Don't be confused by the title; we're not talking about “the Art of Marketing” today. We're talking about the marketing of art.
Last week I wrote to you about ritual, one of the languages in Symbolic thought. Shape, color, surface and emblem are languages in Symbolic thought as well, as is the language of juxtaposition, the foundation of the art of Feng Shui. Likewise, pitch, key, contour, rhythm, tempo and interval are but sublanguages of music, another powerful language in Symbolic thought. I'll hold my comments about the language of numbers, because today I'm constricting my focus to encompass only the Symbolic languages of the eye – the visual arts: drawing, painting, architecture, sculpture, photography and graphics.
Have you ever noticed that highly paid artists are often no more talented than those struggling at the edges of the spotlight? (If you said, “No, I've never noticed that,” you are an art connoisseur. But if your heart leapt in your chest and a voice within you shouted “Yes!” then you, my friend, are a frustrated artist.)
The good news is that I'm going to help you.
The bad news is that it's going to hurt.
|Q:||Why do some artists make a wonderful living from their art, while others – equally talented – spend their whole lives waiting to be discovered?|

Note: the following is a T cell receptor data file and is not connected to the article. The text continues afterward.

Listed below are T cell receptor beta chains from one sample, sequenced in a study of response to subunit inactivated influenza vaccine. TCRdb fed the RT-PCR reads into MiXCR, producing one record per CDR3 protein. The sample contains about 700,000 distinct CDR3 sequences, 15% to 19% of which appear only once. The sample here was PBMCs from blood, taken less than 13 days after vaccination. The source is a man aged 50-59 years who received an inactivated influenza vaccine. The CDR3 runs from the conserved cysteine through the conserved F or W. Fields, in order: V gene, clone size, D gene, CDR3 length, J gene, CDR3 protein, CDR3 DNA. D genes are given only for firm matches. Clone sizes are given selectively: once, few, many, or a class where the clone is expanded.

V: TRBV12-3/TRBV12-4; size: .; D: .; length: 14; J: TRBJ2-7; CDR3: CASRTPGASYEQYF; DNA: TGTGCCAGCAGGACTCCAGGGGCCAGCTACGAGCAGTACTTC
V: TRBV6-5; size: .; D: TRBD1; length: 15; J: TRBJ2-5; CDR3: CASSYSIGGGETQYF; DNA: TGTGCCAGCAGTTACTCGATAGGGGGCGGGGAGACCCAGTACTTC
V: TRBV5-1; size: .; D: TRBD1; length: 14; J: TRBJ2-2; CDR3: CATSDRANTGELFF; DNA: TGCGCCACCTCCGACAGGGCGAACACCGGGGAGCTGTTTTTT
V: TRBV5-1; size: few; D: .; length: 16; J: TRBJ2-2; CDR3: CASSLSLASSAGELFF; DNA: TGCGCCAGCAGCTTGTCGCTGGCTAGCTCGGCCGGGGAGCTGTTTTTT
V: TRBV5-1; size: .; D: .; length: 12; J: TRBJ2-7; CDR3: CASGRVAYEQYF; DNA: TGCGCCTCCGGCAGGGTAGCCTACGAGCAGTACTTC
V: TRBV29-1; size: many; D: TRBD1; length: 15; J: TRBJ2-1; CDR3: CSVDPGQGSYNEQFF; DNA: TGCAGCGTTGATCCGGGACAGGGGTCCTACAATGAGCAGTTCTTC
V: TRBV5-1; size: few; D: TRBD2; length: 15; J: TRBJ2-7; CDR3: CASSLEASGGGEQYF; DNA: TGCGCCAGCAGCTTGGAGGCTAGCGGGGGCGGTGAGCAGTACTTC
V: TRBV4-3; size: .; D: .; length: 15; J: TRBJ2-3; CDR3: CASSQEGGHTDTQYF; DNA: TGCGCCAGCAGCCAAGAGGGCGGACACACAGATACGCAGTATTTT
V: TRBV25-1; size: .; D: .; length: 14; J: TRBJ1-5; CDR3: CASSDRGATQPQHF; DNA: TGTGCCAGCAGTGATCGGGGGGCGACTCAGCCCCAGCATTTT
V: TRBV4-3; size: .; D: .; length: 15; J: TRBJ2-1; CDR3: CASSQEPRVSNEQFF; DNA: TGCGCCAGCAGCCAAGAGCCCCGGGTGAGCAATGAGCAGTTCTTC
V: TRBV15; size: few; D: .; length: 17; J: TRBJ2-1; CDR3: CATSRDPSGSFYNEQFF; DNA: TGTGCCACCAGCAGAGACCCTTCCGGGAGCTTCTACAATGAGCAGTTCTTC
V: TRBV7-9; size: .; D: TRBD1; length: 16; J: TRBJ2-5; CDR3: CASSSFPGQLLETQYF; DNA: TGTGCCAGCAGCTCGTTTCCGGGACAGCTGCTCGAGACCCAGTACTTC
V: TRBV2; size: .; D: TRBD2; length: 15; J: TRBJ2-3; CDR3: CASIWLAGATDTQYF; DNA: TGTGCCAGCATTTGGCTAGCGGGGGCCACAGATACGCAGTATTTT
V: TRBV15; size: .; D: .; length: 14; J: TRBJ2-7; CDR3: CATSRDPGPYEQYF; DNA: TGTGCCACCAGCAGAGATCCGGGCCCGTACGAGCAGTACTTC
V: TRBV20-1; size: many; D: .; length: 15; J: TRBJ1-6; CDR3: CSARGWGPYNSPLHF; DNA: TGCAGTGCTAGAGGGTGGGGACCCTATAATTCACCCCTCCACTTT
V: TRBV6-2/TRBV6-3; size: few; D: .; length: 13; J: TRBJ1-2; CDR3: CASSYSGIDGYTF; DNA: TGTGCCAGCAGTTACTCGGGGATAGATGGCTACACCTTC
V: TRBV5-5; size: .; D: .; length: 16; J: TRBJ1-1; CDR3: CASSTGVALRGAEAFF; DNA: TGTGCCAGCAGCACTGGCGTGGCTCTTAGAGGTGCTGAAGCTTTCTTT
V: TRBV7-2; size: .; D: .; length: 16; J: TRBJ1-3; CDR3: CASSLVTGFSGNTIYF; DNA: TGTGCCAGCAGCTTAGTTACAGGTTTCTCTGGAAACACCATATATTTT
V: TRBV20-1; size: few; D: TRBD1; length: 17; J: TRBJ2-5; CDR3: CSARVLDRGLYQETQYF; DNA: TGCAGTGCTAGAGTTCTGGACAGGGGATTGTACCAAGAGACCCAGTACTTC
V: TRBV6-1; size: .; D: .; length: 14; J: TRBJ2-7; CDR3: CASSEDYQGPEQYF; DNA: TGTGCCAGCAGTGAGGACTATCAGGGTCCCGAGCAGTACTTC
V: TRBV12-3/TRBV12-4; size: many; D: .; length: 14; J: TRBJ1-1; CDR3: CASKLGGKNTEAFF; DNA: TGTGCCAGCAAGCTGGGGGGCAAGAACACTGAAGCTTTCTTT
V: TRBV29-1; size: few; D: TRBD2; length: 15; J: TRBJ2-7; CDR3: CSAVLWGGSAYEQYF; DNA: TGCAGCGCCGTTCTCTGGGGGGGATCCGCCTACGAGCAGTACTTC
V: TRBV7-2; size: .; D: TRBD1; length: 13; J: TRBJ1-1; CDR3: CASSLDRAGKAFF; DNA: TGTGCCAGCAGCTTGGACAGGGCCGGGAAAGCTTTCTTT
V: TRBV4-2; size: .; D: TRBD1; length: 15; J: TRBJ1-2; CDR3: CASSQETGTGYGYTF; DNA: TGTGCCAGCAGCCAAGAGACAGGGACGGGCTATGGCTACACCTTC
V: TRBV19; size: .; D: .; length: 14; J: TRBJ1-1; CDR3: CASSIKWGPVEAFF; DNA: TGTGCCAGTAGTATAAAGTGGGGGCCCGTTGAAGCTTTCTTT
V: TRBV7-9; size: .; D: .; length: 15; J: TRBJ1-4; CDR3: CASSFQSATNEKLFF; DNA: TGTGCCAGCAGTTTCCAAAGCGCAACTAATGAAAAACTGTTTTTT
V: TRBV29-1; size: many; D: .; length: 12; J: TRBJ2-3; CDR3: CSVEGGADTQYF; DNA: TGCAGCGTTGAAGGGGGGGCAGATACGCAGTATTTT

|A:||Those fortunate enough to be skilled in a visual language rarely have the word-skills to market what they have made. They expect their art to “speak for itself.” Ask them. They will tell you that they don't want to “diminish their art” by having to explain it. Sadly, the only people who can fully appreciate their art without the help of words are usually other artists. The visual artists who succeed are the ones who have an agent, a gallery owner or an art critic as a surrogate voice.|
But it doesn't have to be that way. You can learn, if you're willing, how to speak for yourself.
When you created that piece of art, you were feeling something. What was it? Where were you? Why did you do it? How did you feel when it was done? What does it now say to you, the artist? Answers to questions like these will often move a person that critical inch from “I like your work” to “I'll take it.”
Are too many people liking your work and too few of them taking it?
Before you say, “Sorry, but you just don't understand the art business,” I'll let you in on a secret: Seventeen years ago – when Pennie and I were first launching our company – I kept the wolf away from the door by selling the art of a young friend who had never had an art lesson or sold a single piece of art. Over the next few years I made a few hundred thousand dollars for myself and twice as much for him; and art galleries and museums were among our payingcustomers. So go back and read again what I told you. I've been there. Done that. Got the T-shirt. Paid the taxes.
Art is created when inspiration germinates, grows and finds an outlet. And like every other infant, it sometimes needs its mother or its father to speak on its behalf. Gustave Flaubert may have had visual artists in mind when he said, “The art of writing is the art of discovering what you believe.”
I know this was painful for all you visual artists to hear. But I did it only because I care about your success.
Now, for the sake of your art, go say what needs to be said.
Roy H. Williams